How do I lead a class discussion on a paper?
The idea is to keep the presentation relatively short (5 minutes or so is the goal, definitely no more than 10 minutes), and to bring up interesting topics for discussion in class. Keep in mind that the rest of the class has read the paper and even discussed it already online. Thus, usually it’s not a good idea to spend much time summarizing the reading -- one slide is probably enough.

More time should be spent on highlighting interesting points that came up in the online discussion, and in bringing in additional resources that you have found in researching the reading that you were assigned.

Some of the readings on the list are sometimes old. A common problem with presentations is that the discussant spends too much time discussing what was true in the past, even for things that we now know are different now. Your goal as a discussant is to bring out themes that were identified in this earlier work, how it relates to what’s happening today, and how the issues brought up by the reading has changed things since.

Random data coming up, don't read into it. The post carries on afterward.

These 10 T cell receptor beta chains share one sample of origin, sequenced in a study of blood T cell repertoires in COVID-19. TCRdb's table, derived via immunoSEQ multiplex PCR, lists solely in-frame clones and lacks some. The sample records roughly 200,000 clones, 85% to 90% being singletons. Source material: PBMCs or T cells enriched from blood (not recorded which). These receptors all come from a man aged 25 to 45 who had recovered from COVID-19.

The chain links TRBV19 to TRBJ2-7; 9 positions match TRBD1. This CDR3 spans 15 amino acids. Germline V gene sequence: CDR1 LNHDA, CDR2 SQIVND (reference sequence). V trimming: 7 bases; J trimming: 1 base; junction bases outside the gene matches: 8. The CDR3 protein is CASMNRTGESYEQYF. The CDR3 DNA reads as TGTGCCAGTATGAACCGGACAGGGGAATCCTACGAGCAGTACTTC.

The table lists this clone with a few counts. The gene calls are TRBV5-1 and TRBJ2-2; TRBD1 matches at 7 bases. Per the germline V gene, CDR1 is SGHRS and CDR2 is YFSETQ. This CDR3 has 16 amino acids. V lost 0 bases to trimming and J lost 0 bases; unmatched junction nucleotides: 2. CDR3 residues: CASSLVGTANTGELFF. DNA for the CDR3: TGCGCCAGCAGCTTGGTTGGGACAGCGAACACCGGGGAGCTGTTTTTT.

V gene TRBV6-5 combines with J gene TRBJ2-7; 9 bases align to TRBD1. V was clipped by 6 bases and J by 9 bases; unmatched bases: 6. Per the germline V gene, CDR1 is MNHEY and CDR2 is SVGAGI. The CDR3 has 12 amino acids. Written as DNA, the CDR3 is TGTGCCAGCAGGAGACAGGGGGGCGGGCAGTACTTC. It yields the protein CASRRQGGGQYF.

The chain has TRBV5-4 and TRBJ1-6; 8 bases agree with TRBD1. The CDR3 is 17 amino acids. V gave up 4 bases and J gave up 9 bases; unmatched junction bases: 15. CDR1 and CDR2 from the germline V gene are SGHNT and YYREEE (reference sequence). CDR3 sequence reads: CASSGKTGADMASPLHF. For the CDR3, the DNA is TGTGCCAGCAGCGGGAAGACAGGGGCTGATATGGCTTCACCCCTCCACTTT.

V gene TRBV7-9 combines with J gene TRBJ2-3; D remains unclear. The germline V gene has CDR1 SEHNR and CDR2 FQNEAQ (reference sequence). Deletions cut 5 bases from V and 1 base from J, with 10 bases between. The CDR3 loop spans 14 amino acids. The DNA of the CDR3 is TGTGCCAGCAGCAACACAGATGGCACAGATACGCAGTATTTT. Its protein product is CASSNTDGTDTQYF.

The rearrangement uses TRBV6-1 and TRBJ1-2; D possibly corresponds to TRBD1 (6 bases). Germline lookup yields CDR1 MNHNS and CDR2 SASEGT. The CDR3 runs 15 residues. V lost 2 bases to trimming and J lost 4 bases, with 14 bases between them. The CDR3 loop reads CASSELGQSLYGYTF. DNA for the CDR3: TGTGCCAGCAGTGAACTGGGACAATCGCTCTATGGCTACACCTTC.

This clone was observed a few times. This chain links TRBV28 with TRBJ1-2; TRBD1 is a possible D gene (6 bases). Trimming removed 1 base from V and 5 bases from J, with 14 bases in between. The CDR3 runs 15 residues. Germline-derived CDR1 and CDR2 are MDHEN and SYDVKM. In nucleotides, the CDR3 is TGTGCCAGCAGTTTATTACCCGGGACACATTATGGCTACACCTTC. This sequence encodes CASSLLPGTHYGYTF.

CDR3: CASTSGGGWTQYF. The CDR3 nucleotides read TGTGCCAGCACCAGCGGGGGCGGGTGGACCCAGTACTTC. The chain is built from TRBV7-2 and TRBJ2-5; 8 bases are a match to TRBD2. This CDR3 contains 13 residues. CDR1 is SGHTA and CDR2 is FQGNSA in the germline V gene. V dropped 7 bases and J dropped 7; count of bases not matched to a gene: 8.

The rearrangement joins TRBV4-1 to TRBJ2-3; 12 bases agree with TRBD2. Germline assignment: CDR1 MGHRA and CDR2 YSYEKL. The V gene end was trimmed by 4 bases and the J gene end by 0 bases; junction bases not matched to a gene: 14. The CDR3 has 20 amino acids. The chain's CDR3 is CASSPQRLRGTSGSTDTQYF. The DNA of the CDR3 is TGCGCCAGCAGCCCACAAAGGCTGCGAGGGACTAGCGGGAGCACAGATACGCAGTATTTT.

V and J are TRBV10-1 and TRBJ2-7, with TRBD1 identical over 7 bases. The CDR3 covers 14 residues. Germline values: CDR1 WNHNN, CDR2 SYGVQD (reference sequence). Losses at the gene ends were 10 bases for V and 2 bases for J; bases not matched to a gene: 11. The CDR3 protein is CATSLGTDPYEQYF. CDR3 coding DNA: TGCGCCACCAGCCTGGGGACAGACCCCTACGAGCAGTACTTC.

For some readings, especially the ones about recent news events, it might be tempting to take a side on the subject of the story. Generally, this isn’t what is most interesting to us from the perspective of social computing. What we are mostly interested in is how the event has been affected by social technology, and what the event reveals about the social computing. Occasionally, social computing is the subject of the story, in which case the issue itself might be more relevant. Social computing is interesting because it has developed and continues to develop largely in the context of itself -- that is, people are exploring what social computing means using the  Web as a medium.

In preparing the presentation, try to make your slides interesting. Include relevant visuals. The issues covered in the readings generally relate much more broadly than the readings themselves. Include this material when relevant.